PORTLAND, Ore. -- If your car is stolen and police find it, you get it back, right?
A Portland man says that is not what is happening in his case.
Rick White said he bought a brand new green Plymouth Cuda in 1970. He raced it at Portand International Raceway.
"My whole life's been involved with this car," he said. "I just never intended to let go of the car or sell it."
White said someone stole the car from his garage in Southeast Portland in 2001.
"It was a very upsetting time," said his wife, Jackie. "It was hard to even think about it being gone."
The Whites said they searched for years and found nothing, until last month.
In June, they received a letter from Budget Towing in Northeast Portland that said their car was being stored at Budget, but the person storing it there had not paid the bill, so it was going up for auction.
The Whites said they received the letter because the Department of Motor Vehicles lists them as the owners.
"Years of advertising, looking, watching and all of a sudden, here it is," said Rick White.
"Absolutely shocked," said Jackie White. "I was elated for a while."
But the Whites said they called Budget and were told the man storing the car had paid the bill and had the car delivered to his home.
The Whites called police.
"It's stolen property. Go get it!" said Rick White.
But they said police told them they could not recover the car, even though the Whites have the title.
"Why wouldn't the cops get our car? It's very mindboggling," said Jackie White.
"How come police don't have a warrant to go in and get my property?" said Rick White.
Sergeant Pete Simpson with the Portland Police Bureau said the statute of limitations, three years, ran out, and with no crime to prosecute, police can't just get a warrant and get the car, like some might think.
"That feels like the right answer, but what's the law that supports that answer?" said Simpson. "We certainly don't want to go take someone's property and give it to someone else and find out we did not have not legal authority to do that. We can't do that as law enforcement officers."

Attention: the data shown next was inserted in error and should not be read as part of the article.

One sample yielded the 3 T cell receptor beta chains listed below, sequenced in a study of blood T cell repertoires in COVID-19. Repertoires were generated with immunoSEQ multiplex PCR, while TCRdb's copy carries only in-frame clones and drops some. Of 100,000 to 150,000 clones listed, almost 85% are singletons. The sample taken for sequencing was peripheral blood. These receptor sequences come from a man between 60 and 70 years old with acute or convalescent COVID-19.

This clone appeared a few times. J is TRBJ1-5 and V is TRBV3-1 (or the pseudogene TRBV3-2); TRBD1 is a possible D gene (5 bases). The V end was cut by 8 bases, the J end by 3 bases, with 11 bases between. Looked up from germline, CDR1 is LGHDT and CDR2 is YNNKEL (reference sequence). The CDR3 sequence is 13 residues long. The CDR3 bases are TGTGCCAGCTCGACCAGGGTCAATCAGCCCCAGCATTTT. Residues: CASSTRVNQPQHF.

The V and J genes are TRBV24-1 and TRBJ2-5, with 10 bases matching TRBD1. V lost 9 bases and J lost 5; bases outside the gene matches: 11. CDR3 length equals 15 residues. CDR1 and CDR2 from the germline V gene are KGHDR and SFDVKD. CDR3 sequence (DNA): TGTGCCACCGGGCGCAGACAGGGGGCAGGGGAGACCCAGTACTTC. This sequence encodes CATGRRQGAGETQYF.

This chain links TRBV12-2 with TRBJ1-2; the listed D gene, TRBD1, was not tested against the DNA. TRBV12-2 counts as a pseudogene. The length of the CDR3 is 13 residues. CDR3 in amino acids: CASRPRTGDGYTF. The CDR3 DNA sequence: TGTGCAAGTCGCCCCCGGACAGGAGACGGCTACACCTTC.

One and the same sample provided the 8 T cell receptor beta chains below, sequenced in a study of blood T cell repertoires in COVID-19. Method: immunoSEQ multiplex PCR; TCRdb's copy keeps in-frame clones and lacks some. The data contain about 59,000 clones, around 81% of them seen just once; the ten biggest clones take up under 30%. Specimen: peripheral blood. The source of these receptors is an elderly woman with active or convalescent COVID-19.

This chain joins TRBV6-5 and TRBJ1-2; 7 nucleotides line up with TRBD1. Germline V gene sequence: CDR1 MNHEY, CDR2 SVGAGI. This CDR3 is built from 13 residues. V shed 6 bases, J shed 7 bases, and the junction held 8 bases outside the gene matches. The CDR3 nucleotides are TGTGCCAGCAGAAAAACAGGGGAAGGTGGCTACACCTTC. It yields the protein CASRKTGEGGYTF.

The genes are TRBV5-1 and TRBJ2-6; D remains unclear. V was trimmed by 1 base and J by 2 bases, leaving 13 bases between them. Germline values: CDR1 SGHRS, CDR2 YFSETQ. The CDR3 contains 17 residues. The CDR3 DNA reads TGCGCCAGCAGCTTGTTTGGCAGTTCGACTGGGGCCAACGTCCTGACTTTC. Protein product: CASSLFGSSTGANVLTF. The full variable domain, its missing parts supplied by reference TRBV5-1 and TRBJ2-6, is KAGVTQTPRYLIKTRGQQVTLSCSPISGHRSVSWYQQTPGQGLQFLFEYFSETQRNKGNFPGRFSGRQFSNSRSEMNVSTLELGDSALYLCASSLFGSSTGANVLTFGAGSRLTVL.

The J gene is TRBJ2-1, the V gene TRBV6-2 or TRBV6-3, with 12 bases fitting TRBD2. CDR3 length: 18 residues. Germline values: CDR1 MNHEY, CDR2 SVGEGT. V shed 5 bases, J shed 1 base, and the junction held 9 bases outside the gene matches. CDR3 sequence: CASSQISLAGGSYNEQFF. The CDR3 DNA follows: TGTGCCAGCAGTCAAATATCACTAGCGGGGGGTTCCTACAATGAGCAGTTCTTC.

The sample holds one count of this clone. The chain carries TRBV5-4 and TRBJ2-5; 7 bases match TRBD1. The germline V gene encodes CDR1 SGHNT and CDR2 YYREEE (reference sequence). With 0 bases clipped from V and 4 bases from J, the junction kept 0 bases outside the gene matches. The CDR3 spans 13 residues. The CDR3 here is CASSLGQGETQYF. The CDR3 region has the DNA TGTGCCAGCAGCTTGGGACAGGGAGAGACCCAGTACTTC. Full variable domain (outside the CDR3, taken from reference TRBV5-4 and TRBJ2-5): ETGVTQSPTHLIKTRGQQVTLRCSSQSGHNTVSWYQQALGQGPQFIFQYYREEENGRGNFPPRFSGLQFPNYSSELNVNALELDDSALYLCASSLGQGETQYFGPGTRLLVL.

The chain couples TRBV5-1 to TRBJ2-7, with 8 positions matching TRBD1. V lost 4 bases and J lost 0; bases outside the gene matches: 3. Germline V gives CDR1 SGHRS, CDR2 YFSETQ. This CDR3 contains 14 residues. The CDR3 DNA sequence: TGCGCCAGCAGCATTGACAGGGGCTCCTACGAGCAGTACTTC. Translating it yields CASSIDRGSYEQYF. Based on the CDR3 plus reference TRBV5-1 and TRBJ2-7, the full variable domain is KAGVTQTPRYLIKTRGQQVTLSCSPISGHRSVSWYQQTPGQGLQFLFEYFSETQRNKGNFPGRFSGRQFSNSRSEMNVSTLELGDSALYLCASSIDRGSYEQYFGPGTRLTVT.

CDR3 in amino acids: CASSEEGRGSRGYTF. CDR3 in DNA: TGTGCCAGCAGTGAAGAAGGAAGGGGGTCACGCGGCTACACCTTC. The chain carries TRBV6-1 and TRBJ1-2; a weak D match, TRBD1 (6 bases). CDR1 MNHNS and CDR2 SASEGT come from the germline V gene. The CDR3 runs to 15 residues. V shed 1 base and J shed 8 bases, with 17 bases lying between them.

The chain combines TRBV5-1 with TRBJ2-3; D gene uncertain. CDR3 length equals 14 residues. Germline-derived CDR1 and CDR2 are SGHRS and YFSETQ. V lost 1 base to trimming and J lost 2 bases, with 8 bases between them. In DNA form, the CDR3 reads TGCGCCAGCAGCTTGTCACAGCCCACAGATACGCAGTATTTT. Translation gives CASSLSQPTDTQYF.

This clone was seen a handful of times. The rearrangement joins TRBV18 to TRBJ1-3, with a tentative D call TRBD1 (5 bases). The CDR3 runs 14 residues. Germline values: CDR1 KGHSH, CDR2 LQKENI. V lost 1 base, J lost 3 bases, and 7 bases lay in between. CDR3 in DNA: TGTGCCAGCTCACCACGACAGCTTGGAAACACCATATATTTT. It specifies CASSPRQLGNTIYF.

Rick White asked if that meant people can take things and keep them until the statute of limitations has passed and then claim them.
"In other words, I could come over and steal some of your fine jewelry or your car or boat or plane, keep it hidden for 13 years, what I'm seeing now, what I'm being told is, I can keep it," said Rick White.
"That's the part we're trying to figure out, too, because it doesn't seem right. It doesn't seem right to us. We need to find the relevant laws that help us answer that question because it isn't something we normally run into," said Simpson.
Simpson said investigators are still working, figuring out how to solve this unusual case.
Police said the man who has the car is Lee Sitton, who lives near Troutdale. He is listed in state records as the manager of AAC General Contractors in Gresham.
The Problem Solvers went to his gated estate and rang through the intercom at the gate, asking to speak with Sitton about his side of the story.
"There isn't any side to the story as far as I'm concerned because there is no story, really. The story is to be determined later. There is no story now," said Sitton.
Sitton said he bought the car many years back and has a bill of sale.
He said he does not believe the car was stolen.
He did not answer many questions and ended the intercom conversation.
He did not return calls asking him who sold him the car, and why he did not title the car within 30 days of buying the car, as required by Oregon law.
The Whites said Sitton is doing the wrong thing.
"It's a matter of, 'I've got your property, na-na-na-na-na,'" said Rick White.
"Just return the car," said Jackie White. "Bring the car back and walk away."